Gene Expression Differences in Skin Fibroblasts in Identical Twins Discordant for Type 1 Diabetes

  1. Michael Mauer1
  1. 1Departments of Medicine and Pediatrics, University of Minnesota, Minneapolis, Minnesota
  2. 2Departments of Pediatrics and Laboratory Medicine and Pathology, University of Minnesota, Minneapolis, Minnesota
  3. 3Department of Genetics, Dartmouth College, Lebanon, New Hampshire
  4. 4Department of Public Health Sciences, University of Virginia, Charlottesville, Virginia
  5. 5Department of Medicine and Stem Cell Institute, University of Minnesota, Minneapolis, Minnesota
  1. Corresponding author: M. Luiza Caramori, caram001{at}umn.edu.

Abstract

Clinical studies suggest metabolic memory to hyperglycemia. We tested whether diabetes leads to persistent systematic in vitro gene expression alterations in patients with type 1 diabetes (T1D) compared with their monozygotic, nondiabetic twins. Microarray gene expression was determined in skin fibroblasts (SFs) of five twin pairs cultured in high glucose (HG) for ∼6 weeks. The Exploratory Visual Analysis System tested group differences in gene expression levels within KEGG (Kyoto Encyclopedia of Genes and Genomes) pathways. An overabundance of differentially expressed genes was found in eight pathways: arachidonic acid metabolism (P = 0.003849), transforming growth factor-β signaling (P = 0.009167), glutathione metabolism (P = 0.01281), glycosylphosphatidylinositol anchor (P = 0.01949), adherens junction (P = 0.03134), dorsal-ventral axis formation (P = 0.03695), proteasome (P = 0.04327), and complement and coagulation cascade (P = 0.04666). Several genes involved in epigenetic mechanisms were also differentially expressed. All differentially expressed pathways and all the epigenetically relevant differentially expressed genes have previously been related to HG in vitro or to diabetes and its complications in animal and human studies. However, this is the first in vitro study demonstrating diabetes-relevant gene expression differences between T1D-discordant identical twins. These SF gene expression differences, persistent despite the HG in vitro conditions, likely reflect “metabolic memory”, and discordant identical twins thus represent an excellent model for studying diabetic epigenetic processes in humans.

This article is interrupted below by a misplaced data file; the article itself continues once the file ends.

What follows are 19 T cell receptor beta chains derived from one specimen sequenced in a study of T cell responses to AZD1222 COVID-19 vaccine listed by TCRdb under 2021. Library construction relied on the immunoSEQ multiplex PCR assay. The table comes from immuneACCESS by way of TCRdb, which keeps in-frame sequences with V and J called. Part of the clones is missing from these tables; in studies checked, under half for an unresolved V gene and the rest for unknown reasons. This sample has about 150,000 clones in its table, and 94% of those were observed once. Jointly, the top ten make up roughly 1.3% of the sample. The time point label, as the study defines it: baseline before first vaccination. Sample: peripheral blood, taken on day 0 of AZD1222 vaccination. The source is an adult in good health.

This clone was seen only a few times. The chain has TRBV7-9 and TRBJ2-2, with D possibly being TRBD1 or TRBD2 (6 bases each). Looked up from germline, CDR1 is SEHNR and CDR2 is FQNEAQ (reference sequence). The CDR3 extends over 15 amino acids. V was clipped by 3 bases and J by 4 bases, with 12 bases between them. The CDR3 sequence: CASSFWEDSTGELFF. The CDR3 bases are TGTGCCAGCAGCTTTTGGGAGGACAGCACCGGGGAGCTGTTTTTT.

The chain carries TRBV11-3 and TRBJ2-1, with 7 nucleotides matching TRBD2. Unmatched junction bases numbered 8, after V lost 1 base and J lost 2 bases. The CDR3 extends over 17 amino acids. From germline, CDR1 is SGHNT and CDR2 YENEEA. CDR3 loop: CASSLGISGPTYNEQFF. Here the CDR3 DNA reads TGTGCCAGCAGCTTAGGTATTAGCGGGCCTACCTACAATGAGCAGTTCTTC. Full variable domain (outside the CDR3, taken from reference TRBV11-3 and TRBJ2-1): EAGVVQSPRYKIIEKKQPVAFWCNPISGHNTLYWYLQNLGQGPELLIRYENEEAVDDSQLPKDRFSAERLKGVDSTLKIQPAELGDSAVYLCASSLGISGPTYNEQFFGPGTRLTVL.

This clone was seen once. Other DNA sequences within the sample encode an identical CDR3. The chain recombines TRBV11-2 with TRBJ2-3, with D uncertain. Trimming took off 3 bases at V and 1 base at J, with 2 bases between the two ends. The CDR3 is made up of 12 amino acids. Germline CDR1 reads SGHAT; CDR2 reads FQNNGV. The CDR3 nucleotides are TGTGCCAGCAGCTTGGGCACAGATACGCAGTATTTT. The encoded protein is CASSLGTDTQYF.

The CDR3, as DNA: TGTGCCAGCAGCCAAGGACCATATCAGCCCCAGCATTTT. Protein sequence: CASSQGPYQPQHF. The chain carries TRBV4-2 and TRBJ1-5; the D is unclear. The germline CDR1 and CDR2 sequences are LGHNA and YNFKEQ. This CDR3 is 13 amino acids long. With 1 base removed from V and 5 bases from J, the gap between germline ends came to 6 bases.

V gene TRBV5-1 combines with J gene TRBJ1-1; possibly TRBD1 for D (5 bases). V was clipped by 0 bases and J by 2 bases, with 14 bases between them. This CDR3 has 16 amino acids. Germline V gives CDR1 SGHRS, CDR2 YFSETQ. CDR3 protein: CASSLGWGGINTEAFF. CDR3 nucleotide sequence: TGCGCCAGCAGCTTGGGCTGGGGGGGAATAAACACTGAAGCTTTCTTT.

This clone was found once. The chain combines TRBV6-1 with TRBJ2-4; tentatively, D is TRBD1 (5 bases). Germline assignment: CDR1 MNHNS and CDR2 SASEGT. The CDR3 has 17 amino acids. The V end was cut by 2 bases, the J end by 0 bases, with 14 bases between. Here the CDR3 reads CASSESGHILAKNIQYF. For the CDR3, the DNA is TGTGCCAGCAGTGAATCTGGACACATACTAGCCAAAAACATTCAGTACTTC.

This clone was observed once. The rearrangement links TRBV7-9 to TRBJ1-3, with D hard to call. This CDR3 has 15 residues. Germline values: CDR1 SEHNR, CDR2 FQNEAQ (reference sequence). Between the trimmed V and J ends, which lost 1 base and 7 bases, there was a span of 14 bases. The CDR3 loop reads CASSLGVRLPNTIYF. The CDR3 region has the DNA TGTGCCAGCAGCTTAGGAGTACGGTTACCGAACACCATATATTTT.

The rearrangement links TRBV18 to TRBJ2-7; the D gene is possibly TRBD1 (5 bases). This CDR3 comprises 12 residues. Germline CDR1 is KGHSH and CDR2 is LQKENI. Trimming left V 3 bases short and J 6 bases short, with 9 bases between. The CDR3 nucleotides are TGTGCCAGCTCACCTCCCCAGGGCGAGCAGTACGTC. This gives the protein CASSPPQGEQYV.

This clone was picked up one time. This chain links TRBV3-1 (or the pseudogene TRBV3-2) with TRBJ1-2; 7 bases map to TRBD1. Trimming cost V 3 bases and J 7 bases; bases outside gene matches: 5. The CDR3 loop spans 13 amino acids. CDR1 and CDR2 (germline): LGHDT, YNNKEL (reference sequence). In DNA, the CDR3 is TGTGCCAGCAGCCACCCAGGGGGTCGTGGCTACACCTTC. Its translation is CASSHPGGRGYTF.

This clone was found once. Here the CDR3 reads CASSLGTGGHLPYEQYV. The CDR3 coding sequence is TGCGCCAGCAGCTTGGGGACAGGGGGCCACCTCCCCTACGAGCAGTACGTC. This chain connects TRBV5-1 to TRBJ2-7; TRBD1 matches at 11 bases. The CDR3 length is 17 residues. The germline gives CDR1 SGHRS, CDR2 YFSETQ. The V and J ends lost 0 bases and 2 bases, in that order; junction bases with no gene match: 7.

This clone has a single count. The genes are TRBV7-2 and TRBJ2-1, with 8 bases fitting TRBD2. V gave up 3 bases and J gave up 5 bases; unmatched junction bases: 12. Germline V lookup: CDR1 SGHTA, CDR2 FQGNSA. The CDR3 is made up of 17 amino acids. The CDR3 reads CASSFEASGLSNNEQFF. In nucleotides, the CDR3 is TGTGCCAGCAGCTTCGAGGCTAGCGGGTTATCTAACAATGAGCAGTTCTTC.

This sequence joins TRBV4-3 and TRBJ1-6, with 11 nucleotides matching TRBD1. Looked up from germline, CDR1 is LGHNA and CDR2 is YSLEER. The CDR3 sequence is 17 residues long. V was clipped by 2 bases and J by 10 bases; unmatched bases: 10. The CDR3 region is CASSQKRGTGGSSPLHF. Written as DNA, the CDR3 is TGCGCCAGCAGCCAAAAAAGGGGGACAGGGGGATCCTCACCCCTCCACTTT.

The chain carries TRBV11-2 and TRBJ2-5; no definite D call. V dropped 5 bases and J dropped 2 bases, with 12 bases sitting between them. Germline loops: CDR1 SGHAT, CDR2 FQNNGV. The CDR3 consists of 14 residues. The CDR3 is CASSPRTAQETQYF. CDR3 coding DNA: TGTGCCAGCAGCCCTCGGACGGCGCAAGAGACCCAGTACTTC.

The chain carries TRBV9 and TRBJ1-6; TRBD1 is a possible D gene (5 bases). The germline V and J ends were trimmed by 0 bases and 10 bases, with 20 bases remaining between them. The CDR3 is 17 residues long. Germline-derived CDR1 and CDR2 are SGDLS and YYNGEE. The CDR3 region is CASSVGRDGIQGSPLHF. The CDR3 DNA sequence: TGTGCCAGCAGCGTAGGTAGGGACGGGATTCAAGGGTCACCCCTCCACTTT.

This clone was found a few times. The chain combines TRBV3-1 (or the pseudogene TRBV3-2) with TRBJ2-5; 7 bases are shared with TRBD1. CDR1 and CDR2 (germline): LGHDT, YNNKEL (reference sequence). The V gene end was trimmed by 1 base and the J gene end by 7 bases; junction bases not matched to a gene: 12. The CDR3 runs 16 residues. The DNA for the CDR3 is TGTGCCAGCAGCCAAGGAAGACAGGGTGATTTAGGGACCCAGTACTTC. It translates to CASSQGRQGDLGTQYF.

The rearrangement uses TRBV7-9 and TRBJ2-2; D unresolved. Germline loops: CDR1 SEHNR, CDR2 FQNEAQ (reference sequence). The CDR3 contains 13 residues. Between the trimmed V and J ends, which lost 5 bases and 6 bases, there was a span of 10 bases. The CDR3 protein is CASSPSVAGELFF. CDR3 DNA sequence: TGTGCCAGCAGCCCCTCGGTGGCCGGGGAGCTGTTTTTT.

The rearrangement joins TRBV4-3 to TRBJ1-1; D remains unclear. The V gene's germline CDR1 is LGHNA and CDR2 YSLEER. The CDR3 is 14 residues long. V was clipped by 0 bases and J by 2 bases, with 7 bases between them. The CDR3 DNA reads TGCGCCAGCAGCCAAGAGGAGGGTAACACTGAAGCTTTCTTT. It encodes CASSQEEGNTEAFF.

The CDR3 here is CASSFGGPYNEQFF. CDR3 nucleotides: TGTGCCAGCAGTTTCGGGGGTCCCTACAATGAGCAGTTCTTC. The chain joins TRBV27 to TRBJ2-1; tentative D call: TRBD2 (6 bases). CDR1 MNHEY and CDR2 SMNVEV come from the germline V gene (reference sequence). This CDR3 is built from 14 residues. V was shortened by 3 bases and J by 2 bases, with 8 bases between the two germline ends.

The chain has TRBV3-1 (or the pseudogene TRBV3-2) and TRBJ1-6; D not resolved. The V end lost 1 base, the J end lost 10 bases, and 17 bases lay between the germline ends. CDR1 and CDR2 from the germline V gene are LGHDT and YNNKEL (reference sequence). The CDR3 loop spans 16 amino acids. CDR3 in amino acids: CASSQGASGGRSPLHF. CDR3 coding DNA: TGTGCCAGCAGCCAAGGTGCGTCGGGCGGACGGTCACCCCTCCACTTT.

• Received May 9, 2011.
  • Accepted December 15, 2011.

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  1. Diabetes vol. 61 no. 3 739-744
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